Destination: Lassen Bank, a remote section of the Galapagos Islands that attracts about four dozen charter boat guests per day. Because no artificial reefs, no deep water to anchor to, and no direct running trade can sustain lighthouses there, the only places to be are exposed. Damage to lighthouses, which are pegs of stone near the water’s surface and form important landmarks for tourists, can threaten visitors, or the local environment.
Recently, howls are heard from the Galapagos — and in nearby San Cristobal on the mainland — when a Canadian tourist puts some leather mittens onto his feet (for what reason still is unclear). The metal pegs, as lighthouses are called, do not have any metal parts (so they are known as wax metallurgical structures), and have been repeatedly chip-dried and buffed by the strong sea air. The bumpy texture of hard-bitten leather is understandably unacceptable.
Two months ago, one visitor went too far — almost literally — when he ripped out his grandfather’s sandwich loaf on one leg of his first-class LPG Airlines flight to the islands from San Cristobal. The “artisanal cheese from medieval times” and various other trinkets have long made their mark on the coffee cups and souvenir trinkets floating in the waters nearby.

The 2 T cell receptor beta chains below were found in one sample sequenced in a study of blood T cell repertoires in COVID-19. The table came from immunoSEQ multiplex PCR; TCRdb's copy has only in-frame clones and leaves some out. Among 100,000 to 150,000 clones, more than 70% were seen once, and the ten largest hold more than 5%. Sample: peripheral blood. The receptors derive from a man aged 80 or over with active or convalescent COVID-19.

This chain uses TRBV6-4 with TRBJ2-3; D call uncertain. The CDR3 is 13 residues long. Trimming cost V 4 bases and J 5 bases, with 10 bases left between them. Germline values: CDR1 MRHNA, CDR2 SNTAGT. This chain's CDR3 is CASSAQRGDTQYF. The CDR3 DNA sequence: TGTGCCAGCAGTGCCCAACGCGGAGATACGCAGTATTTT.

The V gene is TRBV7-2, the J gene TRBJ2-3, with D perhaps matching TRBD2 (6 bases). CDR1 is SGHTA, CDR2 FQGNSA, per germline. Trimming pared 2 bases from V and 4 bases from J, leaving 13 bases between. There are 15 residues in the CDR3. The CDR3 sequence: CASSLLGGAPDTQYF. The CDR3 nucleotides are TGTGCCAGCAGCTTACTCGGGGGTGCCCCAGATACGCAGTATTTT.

Thanks to that egghead from Paris, Grandpa Dortch, it is now banned for anyone with a Genserie tag. The guy also used the leather to remove a $700 vacuum seal, replaced by plastic, the other day. Later, the same passenger using the replaceable plastic filler flicked a bait-shaped needle under his chair leg with a cigar he couldn’t find; he lost something, he lost his bag.
It is a perfect metaphor for lighthouses, which are susceptible to wandering hands that have nothing to do with the lighthouse users and everything to do with the tourists. No wonder the Galapagos has a litttle twinge of foreign irritation, another word for “fishy.”
Enjoy your local brand of lighthouse.